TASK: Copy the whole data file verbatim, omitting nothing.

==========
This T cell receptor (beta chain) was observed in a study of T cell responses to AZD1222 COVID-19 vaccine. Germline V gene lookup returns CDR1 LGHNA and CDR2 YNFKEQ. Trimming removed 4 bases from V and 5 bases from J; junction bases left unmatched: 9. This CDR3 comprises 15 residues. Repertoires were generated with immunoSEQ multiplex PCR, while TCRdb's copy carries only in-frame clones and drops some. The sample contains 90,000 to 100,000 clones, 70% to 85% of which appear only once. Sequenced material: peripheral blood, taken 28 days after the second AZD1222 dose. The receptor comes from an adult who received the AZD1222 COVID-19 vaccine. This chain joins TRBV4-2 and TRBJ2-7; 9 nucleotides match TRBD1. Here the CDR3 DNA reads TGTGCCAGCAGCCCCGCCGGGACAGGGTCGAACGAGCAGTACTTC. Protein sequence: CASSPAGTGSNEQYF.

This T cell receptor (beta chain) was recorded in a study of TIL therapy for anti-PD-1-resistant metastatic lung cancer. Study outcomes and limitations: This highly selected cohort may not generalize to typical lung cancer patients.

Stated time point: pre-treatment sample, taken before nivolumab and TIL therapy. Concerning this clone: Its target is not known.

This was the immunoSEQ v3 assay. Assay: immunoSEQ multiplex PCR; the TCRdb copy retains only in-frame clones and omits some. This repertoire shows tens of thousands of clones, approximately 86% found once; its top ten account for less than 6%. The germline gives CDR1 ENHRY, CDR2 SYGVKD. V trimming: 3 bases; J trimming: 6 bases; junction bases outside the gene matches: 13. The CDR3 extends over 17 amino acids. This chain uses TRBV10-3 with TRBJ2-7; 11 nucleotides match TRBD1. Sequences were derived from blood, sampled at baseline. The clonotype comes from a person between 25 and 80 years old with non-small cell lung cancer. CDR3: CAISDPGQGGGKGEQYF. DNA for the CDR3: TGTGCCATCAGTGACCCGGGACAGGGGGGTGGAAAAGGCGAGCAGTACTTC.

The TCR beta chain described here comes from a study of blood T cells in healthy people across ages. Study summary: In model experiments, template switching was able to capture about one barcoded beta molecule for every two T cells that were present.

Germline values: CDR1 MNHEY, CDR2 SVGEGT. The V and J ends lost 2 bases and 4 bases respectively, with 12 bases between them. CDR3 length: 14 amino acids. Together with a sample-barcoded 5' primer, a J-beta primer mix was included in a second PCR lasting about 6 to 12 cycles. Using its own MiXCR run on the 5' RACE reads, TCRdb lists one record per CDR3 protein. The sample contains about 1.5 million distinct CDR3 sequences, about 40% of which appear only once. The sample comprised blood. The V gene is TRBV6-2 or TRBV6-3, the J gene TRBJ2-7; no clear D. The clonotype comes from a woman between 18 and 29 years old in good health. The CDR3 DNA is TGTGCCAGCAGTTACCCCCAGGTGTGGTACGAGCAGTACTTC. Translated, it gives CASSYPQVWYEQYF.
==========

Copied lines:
This T cell receptor (beta chain) was observed in a study of T cell responses to AZD1222 COVID-19 vaccine. Germline V gene lookup returns CDR1 LGHNA and CDR2 YNFKEQ. Trimming removed 4 bases from V and 5 bases from J; junction bases left unmatched: 9. This CDR3 comprises 15 residues. Repertoires were generated with immunoSEQ multiplex PCR, while TCRdb's copy carries only in-frame clones and drops some. The sample contains 90,000 to 100,000 clones, 70% to 85% of which appear only once. Sequenced material: peripheral blood, taken 28 days after the second AZD1222 dose. The receptor comes from an adult who received the AZD1222 COVID-19 vaccine. This chain joins TRBV4-2 and TRBJ2-7; 9 nucleotides match TRBD1. Here the CDR3 DNA reads TGTGCCAGCAGCCCCGCCGGGACAGGGTCGAACGAGCAGTACTTC. Protein sequence: CASSPAGTGSNEQYF.

This T cell receptor (beta chain) was recorded in a study of TIL therapy for anti-PD-1-resistant metastatic lung cancer. Study outcomes and limitations: This highly selected cohort may not generalize to typical lung cancer patients.

Stated time point: pre-treatment sample, taken before nivolumab and TIL therapy. Concerning this clone: Its target is not known.

This was the immunoSEQ v3 assay. Assay: immunoSEQ multiplex PCR; the TCRdb copy retains only in-frame clones and omits some. This repertoire shows tens of thousands of clones, approximately 86% found once; its top ten account for less than 6%. The germline gives CDR1 ENHRY, CDR2 SYGVKD. V trimming: 3 bases; J trimming: 6 bases; junction bases outside the gene matches: 13. The CDR3 extends over 17 amino acids. This chain uses TRBV10-3 with TRBJ2-7; 11 nucleotides match TRBD1. Sequences were derived from blood, sampled at baseline. The clonotype comes from a person between 25 and 80 years old with non-small cell lung cancer. CDR3: CAISDPGQGGGKGEQYF. DNA for the CDR3: TGTGCCATCAGTGACCCGGGACAGGGGGGTGGAAAAGGCGAGCAGTACTTC.

The TCR beta chain described here comes from a study of blood T cells in healthy people across ages. Study summary: In model experiments, template switching was able to capture about one barcoded beta molecule for every two T cells that were present.

Germline values: CDR1 MNHEY, CDR2 SVGEGT. The V and J ends lost 2 bases and 4 bases respectively, with 12 bases between them. CDR3 length: 14 amino acids. Together with a sample-barcoded 5' primer, a J-beta primer mix was included in a second PCR lasting about 6 to 12 cycles. Using its own MiXCR run on the 5' RACE reads, TCRdb lists one record per CDR3 protein. The sample contains about 1.5 million distinct CDR3 sequences, about 40% of which appear only once. The sample comprised blood. The V gene is TRBV6-2 or TRBV6-3, the J gene TRBJ2-7; no clear D. The clonotype comes from a woman between 18 and 29 years old in good health. The CDR3 DNA is TGTGCCAGCAGTTACCCCCAGGTGTGGTACGAGCAGTACTTC. Translated, it gives CASSYPQVWYEQYF.